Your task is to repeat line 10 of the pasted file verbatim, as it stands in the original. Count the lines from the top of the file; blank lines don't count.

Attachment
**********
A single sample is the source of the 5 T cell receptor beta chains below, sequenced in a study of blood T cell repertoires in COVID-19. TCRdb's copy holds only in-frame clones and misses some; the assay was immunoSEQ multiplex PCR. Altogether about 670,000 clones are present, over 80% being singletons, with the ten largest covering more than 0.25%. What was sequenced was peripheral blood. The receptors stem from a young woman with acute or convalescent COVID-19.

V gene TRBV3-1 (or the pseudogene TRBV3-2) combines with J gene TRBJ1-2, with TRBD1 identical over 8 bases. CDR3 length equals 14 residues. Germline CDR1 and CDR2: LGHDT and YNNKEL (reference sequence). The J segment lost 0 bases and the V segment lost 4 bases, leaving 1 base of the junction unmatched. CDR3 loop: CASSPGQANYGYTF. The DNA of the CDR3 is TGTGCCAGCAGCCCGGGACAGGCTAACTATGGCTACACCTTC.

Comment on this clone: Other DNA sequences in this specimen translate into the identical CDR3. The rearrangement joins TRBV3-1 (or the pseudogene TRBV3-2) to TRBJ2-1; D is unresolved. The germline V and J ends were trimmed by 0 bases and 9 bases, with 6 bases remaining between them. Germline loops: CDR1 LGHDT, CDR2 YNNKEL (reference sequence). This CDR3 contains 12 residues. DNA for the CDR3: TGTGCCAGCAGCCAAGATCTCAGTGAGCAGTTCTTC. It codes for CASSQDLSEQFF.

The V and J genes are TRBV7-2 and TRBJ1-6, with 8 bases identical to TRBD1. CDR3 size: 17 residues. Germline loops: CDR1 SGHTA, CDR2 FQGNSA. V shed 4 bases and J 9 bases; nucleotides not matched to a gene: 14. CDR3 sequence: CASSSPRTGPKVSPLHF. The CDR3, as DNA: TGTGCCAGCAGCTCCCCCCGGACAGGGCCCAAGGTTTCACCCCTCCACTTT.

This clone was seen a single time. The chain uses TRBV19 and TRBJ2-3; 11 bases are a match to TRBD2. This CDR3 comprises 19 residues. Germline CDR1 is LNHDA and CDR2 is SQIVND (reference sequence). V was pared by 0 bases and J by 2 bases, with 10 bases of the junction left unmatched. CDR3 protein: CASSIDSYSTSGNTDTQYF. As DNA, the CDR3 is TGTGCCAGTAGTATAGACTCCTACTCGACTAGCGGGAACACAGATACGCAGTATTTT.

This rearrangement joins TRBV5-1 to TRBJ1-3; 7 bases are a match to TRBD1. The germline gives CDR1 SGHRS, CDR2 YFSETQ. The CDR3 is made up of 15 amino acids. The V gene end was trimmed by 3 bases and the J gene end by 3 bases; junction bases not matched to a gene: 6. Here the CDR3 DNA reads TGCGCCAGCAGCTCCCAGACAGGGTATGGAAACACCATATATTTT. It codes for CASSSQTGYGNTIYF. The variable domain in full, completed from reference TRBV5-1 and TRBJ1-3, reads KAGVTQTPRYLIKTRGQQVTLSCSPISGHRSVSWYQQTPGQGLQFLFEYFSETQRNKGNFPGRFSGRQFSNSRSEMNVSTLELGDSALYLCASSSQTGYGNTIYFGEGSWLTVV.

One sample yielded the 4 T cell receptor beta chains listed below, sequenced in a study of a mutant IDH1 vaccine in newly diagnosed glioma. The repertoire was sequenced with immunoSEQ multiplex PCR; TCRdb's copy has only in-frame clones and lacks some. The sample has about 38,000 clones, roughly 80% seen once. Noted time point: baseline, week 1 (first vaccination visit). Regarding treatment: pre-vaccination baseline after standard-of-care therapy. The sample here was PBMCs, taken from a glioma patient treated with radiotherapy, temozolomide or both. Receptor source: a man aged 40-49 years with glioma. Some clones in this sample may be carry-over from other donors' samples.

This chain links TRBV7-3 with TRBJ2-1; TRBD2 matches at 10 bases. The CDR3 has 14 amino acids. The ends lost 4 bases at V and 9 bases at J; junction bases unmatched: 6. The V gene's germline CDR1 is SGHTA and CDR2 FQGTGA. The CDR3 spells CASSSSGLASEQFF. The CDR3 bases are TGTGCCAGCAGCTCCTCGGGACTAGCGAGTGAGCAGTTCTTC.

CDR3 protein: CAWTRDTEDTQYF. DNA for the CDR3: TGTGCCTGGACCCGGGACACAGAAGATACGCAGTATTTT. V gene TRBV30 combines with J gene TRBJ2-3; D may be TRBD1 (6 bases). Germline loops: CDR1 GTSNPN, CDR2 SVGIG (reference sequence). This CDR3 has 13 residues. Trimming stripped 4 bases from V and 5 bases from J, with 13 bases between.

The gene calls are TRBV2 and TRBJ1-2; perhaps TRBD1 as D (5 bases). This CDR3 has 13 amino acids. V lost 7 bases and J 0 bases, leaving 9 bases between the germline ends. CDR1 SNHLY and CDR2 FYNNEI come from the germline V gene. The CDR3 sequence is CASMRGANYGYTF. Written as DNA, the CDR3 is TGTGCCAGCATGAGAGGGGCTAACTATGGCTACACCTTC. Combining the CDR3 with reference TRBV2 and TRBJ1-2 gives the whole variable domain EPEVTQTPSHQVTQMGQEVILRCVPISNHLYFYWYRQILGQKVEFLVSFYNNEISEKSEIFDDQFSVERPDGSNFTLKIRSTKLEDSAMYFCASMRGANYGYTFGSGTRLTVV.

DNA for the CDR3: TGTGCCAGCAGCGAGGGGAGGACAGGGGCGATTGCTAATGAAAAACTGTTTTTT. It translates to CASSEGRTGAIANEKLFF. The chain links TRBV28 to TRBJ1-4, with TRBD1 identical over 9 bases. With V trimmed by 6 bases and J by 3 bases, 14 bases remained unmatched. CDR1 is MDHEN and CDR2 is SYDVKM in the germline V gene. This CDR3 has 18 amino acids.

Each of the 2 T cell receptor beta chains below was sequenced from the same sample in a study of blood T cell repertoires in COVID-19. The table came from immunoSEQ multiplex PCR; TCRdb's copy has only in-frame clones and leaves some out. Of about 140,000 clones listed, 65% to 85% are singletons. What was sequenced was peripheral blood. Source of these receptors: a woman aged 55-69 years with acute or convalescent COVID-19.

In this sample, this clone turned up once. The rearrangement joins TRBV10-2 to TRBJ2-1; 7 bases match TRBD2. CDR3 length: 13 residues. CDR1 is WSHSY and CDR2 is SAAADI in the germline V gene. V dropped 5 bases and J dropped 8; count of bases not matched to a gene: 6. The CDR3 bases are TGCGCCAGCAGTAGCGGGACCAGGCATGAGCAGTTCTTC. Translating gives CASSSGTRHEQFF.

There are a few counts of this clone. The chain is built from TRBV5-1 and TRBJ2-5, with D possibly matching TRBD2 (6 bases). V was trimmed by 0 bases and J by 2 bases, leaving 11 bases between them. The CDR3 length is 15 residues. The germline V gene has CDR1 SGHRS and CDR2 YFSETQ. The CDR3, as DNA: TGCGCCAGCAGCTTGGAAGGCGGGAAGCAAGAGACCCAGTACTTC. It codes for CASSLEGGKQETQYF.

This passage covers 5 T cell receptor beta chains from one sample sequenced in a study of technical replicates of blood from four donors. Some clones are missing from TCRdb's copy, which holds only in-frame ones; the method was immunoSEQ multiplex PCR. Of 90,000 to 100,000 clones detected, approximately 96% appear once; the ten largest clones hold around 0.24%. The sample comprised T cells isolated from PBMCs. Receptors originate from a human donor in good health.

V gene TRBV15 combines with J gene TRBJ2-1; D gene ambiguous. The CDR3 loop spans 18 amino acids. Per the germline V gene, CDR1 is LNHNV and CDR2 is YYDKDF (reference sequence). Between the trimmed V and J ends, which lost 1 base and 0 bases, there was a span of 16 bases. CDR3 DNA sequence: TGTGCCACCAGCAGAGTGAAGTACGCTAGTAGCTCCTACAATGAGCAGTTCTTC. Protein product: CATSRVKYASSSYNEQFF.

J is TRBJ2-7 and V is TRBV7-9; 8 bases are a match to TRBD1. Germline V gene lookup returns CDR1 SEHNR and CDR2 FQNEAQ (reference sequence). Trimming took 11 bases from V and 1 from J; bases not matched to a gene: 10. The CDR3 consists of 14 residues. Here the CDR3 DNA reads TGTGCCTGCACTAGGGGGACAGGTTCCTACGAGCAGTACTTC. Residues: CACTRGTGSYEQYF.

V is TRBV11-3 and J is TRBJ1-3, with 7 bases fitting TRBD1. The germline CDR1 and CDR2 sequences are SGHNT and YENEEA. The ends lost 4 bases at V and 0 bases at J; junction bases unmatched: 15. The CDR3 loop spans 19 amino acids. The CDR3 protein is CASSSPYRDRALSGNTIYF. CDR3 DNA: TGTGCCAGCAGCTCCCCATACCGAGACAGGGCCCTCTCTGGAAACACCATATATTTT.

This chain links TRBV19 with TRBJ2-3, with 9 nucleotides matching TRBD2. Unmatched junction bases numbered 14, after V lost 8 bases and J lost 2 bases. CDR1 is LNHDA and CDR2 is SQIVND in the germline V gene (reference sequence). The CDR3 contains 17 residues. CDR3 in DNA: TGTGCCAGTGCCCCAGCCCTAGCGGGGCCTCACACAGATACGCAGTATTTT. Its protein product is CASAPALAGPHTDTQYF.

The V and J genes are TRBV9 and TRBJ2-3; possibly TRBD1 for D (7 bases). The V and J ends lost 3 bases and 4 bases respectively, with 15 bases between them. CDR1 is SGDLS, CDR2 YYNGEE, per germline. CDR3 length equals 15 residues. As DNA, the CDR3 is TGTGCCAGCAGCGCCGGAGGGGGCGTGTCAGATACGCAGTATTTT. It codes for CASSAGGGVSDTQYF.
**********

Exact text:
The gene calls are TRBV2 and TRBJ1-2; perhaps TRBD1 as D (5 bases). This CDR3 has 13 amino acids. V lost 7 bases and J 0 bases, leaving 9 bases between the germline ends. CDR1 SNHLY and CDR2 FYNNEI come from the germline V gene. The CDR3 sequence is CASMRGANYGYTF. Written as DNA, the CDR3 is TGTGCCAGCATGAGAGGGGCTAACTATGGCTACACCTTC. Combining the CDR3 with reference TRBV2 and TRBJ1-2 gives the whole variable domain EPEVTQTPSHQVTQMGQEVILRCVPISNHLYFYWYRQILGQKVEFLVSFYNNEISEKSEIFDDQFSVERPDGSNFTLKIRSTKLEDSAMYFCASMRGANYGYTFGSGTRLTVV.